By Sudipto Ganguly
MELBOURNE (Reuters) - Former champion Rafa Nadal showed no signs of discomfort from his thigh strain as he sailed through to the second round of the Australian Open with a 6-4 6-3 7-5 win over local hope James Duckworth on Monday.
The second-seeded Spaniard had pulled out of the Brisbane warmup with a thigh strain to raise doubts about his campaign but he allayed those fears on Rod Laver Arena against an error-prone opponent.
"It's normal that beginnings are tough, but every day helps and every day makes me feel better, makes me feel more confident," Nadal, whose 2018 season ended early with ankle surgery and an abdominal injury, told reporters.
"So that's an important victory because (it) is the first victory since a while and at the same time... gives me the chance to be on court again. And that's what I need."
The first meeting between the 17-times Grand Slam champion, a winner at Melbourne Park in 2009, and Australian wildcard Duckworth, who is ranked 238 in the world, always had the potential to be an uneven contest.
But the 26-year-old Duckworth, who reached a career-high ranking of 82 in April, 2015, did not help his cause by looking to attack Nadal from the start and committing 40 unforced errors in the process, compared to just 11 from his opponent.
Nadal, who is bidding to become the first man in the Open Era, and only the third man ever, to win each of the four Grand Slams twice, ran his opponent down with his superior court coverage and ability to hit winners under pressure.
"I played against a super-aggressive player. Today he went on court with the determination to not play tennis the way I understand tennis," Nadal told reporters.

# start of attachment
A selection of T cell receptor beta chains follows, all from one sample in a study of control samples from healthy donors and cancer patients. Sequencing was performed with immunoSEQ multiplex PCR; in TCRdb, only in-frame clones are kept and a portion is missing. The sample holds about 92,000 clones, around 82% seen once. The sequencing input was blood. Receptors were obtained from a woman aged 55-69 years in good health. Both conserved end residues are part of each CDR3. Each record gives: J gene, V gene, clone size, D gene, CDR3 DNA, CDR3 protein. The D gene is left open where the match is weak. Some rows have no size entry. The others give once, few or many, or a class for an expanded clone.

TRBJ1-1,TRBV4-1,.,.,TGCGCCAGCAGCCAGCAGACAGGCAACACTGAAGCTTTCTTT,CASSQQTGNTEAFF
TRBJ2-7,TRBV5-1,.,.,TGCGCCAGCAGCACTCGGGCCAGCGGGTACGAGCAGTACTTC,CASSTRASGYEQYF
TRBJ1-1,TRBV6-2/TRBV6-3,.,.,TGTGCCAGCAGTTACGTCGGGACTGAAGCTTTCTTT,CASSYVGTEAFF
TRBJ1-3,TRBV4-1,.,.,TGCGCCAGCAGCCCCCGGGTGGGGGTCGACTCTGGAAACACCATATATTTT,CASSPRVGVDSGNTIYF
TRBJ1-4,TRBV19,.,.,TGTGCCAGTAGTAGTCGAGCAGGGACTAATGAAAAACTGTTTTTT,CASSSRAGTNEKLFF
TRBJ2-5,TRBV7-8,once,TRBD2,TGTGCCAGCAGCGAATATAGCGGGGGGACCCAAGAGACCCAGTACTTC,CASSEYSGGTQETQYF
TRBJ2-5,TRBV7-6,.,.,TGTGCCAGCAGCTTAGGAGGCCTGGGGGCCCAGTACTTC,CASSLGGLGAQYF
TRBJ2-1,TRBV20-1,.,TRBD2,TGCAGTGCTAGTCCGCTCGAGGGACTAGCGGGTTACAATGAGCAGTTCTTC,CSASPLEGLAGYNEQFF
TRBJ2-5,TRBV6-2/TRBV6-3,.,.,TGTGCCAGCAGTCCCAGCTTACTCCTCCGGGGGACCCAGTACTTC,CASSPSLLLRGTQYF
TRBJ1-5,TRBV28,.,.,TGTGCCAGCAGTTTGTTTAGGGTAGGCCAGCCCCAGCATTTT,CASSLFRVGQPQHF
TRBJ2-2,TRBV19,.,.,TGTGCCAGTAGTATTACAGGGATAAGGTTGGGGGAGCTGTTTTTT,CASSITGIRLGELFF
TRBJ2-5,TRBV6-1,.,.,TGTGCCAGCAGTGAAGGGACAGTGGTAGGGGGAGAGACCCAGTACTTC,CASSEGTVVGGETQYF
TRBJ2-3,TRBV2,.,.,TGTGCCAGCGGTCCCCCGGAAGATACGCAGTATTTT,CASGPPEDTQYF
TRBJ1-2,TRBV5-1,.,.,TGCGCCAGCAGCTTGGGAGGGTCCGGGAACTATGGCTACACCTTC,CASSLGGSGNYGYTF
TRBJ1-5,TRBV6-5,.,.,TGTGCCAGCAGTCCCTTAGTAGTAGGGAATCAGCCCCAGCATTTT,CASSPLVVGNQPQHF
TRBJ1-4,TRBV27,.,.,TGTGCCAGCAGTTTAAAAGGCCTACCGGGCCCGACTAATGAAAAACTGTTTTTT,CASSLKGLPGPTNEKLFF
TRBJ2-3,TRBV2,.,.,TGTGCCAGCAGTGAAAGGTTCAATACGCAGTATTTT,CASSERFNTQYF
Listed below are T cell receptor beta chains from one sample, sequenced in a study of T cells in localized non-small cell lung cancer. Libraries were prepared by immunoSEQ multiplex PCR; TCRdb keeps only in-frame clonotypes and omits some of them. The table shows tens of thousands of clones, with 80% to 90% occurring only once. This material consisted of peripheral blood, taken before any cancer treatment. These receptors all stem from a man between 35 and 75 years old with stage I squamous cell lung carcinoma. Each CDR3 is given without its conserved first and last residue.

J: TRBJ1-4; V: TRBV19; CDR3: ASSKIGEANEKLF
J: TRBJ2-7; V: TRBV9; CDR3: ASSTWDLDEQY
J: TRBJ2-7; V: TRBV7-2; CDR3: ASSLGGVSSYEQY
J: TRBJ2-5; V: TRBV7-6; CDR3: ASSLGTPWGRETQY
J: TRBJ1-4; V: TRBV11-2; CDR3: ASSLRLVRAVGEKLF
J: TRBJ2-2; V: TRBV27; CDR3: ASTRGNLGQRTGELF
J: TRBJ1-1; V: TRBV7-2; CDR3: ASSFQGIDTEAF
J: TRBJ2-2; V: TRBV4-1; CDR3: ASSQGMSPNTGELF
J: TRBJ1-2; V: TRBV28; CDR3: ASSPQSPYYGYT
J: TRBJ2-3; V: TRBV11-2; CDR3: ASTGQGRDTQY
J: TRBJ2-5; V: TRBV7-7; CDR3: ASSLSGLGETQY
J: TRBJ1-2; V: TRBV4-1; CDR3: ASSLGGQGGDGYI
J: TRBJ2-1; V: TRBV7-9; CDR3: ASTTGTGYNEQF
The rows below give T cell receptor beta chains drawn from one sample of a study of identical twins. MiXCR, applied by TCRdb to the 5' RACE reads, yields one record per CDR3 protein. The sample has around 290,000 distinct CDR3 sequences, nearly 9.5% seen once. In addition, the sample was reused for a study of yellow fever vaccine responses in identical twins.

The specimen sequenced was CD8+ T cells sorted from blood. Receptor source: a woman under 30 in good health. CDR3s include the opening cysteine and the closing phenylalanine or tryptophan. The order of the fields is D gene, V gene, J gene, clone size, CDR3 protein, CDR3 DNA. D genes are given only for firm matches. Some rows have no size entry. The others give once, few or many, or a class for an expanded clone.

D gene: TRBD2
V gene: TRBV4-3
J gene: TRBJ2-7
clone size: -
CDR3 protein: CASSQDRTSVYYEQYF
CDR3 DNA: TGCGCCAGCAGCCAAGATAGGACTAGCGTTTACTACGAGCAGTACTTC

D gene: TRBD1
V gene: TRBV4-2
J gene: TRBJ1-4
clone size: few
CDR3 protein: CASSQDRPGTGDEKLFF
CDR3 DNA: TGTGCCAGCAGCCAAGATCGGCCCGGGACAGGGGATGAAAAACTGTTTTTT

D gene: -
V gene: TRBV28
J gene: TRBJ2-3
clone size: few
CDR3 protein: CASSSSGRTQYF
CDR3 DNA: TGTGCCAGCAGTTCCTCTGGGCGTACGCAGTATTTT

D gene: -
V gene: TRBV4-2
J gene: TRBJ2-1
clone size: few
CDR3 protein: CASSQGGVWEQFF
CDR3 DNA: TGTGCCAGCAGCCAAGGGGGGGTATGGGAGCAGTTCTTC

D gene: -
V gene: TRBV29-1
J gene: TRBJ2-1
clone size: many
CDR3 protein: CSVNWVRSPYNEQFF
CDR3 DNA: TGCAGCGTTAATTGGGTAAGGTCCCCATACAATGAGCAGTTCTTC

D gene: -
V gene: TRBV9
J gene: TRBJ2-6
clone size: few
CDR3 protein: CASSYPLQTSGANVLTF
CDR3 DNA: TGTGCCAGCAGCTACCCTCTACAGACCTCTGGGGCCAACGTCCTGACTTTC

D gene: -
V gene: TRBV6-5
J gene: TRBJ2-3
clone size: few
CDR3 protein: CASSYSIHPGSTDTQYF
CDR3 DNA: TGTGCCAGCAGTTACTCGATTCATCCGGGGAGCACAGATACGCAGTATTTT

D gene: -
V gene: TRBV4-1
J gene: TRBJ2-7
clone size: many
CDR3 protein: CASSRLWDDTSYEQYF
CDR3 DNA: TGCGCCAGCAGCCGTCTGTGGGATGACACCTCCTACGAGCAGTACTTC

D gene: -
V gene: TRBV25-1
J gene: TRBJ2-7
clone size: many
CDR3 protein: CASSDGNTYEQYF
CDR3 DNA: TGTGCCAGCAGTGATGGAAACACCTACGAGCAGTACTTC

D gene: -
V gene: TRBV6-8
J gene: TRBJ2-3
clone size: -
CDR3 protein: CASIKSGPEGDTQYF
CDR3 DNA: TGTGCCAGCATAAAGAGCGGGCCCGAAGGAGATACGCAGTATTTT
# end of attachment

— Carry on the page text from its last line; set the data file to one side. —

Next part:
"(It) is not a negative point. Not at all. Believe me. He went on court probably doing a thing that works well for him, and he gives himself some chances. And he played smart and he played well."
Sporting a yellow sleeveless t-shirt and white shorts, Nadal hit his gear early by breaking Duckworth's serve in the first game which was enough for him to take out the first set.
After an early trade of breaks in the second, Duckworth served his sixth double fault to go down a break and then lost the second set with his eighth.
Two brilliant winners in the sixth game, which brought about an animated celebration from the Spaniard, gave him a break and a 4-2 lead but Duckworth got the break back in the ninth game.
The Spaniard, who will next meet the winner of Australian Matthew Ebden's contest with Jan-Lennard Struff of Germany, broke Duckworth for the sixth time and brought an end to the match with a brilliant backhand pass.
In his pre-match news conference Nadal said he has brought a remodelled serve to Melbourne aimed at generating more pace. After losing two service games in the match, Nadal was pleased with it.
"My serve worked well. I don't know my percentage, but was a lot of good positions after the first serve," he said. "I felt solid with the second."
(Reporting by Sudipto Ganguly; editing by Nick Mulvenney/Amlan Chakraborty)